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Chase speaking
July 17, 2015

A Call to Action: Join Veritas Collaborative in Supporting The Anna Westin Act

Eating disorder advocates around the nation are more energized now than ever before because The Anna Westin Act of 2015 is the first eating disorders legislation to receive bipartisan support at introduction in the past decade.

“Anna’s Law,” named in memory of 21-year-old Anna Westin from Minnesota, was introduced by United States Congressman Ted Deutch and Congresswoman Ileana Ros-Lehtinen during the Eating Disorders Coalition National Lobby Day, May 13th 2015, at a congressional staff briefing.

We’re pleased to say that “Anna’s Law” is steadily gaining support nationwide thanks to the collaboration of local, regional, and national eating disorders advocates.

To ensure that the Anna Westin Act becomes law, we need your help. Join us in this effort. Write a letter to your Representative– because people can and do recover from eating disorders when given access to the care they so desperately need.

At the congressional briefing in May, Veritas co-founder Chase Bannister, alongside Johanna Kandel, Dr. Edward TysonBrittany Viola Gonzalez, and Kitty Westin, addressed eating disorders treatment and discussed why “Anna’s Law” would not only help reduce barriers to treatment, but also ensure that physicians, other health professionals, schools, and the public receive training to identify eating disorders and help people get access to eating disorders care.

We’d like to share some of Chase’s words spoken on Capitol Hill that day, with the hope that you will join us in this truly important fight against eating disorders.

“Distinguished colleagues, advocates, policymakers, members of the press, and other gathered agents of the public trust,

I confess myself humbled to be at this table. I am moved by the vulnerable and sacred narratives you each share with us today through unique, beautifully-painful stories of loss, love, and life. The words of researcher and academician Dr. Brene Brown, perhaps, have never been more ontologically earnest:

“Vulnerability is our most accurate measurement of courage.”

Kitty and Brittany — and those of you seated before us — you are each embodiments of that courage, in purest form.

As I set about my charge this day to highlight the import of eating disorders treatment, to illustrate the indispensable nature of providing this treatment at the right times and at the requisite levels of care long-recognized by the medical and psychiatric communities — I pray I might borrow but a portion of your courage in speaking forthrightly about eating disorders treatment and the life-saving notion that following best-practices saves lives.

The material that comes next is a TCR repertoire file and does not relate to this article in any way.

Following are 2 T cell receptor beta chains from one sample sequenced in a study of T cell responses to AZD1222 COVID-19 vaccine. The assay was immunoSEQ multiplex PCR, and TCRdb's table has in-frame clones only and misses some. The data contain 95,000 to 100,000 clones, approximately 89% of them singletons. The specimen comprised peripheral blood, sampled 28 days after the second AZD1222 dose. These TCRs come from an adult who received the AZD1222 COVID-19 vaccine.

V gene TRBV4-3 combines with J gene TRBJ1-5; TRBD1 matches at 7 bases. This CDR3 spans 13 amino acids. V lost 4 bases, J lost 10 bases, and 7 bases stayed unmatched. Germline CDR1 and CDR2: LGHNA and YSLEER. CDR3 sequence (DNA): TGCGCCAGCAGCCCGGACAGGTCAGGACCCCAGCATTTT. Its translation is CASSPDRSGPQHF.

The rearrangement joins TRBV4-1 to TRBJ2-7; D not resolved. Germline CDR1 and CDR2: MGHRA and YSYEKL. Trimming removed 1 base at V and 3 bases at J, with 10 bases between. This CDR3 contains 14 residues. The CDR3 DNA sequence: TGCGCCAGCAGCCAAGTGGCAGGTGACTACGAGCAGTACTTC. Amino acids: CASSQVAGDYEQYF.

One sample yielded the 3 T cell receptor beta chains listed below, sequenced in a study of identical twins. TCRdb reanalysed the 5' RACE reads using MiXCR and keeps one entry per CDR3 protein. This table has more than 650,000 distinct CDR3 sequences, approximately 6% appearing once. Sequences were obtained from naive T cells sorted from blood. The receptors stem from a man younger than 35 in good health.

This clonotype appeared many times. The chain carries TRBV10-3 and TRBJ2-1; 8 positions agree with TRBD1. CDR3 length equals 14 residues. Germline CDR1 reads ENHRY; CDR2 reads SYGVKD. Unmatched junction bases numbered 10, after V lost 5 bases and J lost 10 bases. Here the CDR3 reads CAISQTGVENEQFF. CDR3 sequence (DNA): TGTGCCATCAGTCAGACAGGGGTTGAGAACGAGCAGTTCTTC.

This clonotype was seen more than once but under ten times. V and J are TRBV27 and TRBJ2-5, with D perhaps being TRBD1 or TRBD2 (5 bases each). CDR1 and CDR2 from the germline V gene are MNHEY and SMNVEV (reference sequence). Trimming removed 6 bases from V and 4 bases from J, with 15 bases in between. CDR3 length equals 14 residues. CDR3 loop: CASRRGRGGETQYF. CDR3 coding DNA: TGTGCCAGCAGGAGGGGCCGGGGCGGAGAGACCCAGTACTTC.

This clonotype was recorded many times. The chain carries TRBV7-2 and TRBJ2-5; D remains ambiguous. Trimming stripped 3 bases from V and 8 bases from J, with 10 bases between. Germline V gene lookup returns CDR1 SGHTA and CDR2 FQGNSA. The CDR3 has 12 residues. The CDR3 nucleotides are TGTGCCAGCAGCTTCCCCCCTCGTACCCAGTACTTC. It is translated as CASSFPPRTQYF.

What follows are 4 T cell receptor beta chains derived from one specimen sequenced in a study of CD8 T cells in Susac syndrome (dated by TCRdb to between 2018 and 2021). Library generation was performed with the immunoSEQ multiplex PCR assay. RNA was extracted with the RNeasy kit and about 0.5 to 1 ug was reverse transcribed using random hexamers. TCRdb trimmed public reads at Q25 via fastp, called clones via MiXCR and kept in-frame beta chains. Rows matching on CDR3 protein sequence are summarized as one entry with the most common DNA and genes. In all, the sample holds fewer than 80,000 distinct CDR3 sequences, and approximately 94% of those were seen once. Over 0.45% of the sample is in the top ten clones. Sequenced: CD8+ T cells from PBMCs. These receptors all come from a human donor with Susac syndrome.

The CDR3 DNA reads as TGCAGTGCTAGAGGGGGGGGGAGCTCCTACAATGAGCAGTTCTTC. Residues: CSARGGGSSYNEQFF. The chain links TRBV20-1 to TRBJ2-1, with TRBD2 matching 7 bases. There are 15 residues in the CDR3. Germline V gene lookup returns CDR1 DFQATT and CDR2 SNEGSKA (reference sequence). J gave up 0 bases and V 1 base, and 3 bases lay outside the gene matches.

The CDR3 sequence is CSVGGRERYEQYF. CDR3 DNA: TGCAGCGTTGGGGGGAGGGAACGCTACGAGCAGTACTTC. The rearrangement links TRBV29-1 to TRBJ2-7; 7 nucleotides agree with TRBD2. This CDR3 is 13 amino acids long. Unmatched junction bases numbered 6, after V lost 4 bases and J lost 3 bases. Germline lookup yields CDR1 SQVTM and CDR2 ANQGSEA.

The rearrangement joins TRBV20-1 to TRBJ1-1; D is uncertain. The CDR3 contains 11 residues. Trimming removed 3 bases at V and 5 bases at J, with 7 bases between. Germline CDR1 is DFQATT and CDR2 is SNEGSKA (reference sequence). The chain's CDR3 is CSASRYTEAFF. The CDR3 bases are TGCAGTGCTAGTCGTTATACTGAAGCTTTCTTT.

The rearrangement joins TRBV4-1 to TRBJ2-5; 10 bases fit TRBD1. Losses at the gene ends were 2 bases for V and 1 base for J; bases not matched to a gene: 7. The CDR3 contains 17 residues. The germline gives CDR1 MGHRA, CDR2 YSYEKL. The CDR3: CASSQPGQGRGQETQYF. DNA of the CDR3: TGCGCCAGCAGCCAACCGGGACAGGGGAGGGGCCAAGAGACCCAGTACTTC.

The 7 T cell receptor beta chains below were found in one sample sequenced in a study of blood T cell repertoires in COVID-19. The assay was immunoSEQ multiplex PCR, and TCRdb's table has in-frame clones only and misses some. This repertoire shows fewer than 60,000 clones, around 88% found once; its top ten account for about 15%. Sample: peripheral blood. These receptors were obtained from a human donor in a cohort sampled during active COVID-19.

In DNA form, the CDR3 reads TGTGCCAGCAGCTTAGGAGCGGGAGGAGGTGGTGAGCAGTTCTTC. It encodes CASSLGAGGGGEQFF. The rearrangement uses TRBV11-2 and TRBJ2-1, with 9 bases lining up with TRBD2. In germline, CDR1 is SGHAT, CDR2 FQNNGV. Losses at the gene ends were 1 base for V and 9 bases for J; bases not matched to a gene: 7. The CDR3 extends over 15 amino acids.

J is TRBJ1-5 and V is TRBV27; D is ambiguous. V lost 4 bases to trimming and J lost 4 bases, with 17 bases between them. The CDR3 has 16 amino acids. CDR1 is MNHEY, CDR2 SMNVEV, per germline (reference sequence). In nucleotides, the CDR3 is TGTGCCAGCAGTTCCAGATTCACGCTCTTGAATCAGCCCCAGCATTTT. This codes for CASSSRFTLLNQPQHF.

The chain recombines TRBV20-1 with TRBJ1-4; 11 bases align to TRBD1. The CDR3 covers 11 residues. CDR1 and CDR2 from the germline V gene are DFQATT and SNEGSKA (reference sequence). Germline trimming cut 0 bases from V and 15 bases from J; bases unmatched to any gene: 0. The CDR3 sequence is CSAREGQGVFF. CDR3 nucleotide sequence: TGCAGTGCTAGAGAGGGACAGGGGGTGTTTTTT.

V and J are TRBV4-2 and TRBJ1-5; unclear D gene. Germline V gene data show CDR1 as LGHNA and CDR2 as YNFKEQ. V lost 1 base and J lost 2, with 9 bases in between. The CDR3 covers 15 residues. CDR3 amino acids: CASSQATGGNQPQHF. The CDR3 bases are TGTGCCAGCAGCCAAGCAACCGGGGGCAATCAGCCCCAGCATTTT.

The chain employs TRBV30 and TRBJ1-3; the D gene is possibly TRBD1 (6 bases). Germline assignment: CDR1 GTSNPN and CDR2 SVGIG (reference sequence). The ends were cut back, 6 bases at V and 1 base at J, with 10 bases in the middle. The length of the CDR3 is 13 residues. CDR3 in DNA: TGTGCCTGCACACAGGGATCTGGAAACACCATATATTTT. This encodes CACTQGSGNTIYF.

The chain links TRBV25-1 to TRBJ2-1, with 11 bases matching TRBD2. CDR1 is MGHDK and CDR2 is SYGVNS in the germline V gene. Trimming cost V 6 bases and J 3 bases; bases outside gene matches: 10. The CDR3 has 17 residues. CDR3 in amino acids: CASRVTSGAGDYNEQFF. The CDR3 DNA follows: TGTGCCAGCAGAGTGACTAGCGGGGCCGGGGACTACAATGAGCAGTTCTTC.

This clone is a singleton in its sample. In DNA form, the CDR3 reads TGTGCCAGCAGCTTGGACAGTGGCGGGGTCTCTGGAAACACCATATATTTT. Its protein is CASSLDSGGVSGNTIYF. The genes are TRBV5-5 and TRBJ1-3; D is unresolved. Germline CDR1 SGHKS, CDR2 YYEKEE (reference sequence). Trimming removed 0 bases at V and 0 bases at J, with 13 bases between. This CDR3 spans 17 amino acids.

Whether it be in my historical roles as an outpatient provider or as center director of a residential eating disorder facility, or in my present capacity as a Founder of Veritas Collaborative, a specialty hospital for the treatment of eating disorders, I’ve invested the greater portion of my professional life in service of a single teleological errand — to advance the public’s access to best-practice care for those suffering with eating disorders, the most lethal of all psychiatric illnesses.

Eating disorders are notoriously difficult to identify. Insidious within increasingly-competitive academic and corporate milieus, eating disorders mask as a culturally-heralded ‘disciplined will’ rather than the devastating mental illnesses they are, cruelly chipping away at the most basic elements of common life — of bodies, minds, hopes, & relationships. Adding insult to injury, onset of eating disorders often occurs during adolescence — that vital juncture wherein bodies, minds, hopes, & relationships are meant to spark and to thrive.

Perhaps due to the complexities of illness presentation and the tragic dearth of comprehensive training, too few clinicians elect to labor in this vineyard. Yet it is precisely here — at the intersection of ‘desperate need’ and ‘limited tools’ — that expert providers are needed most.

As evidenced by the literature, these complex disorders require a collaborative, multi-disciplinary approach, including the participation of physicians, psychiatrists, psychotherapists, nurses, and dieticians, alongside a consistent, steady dose of family involvement.

I highlight the import of families in treatment because I’m emboldened to say that eating disorder treatment without family involvement is incomplete treatment. For far too long, we disenfranchised the very people poised to be the primary interlocutors of care over the long haul. Research showed us where we erred, and practice-ethics righted our course.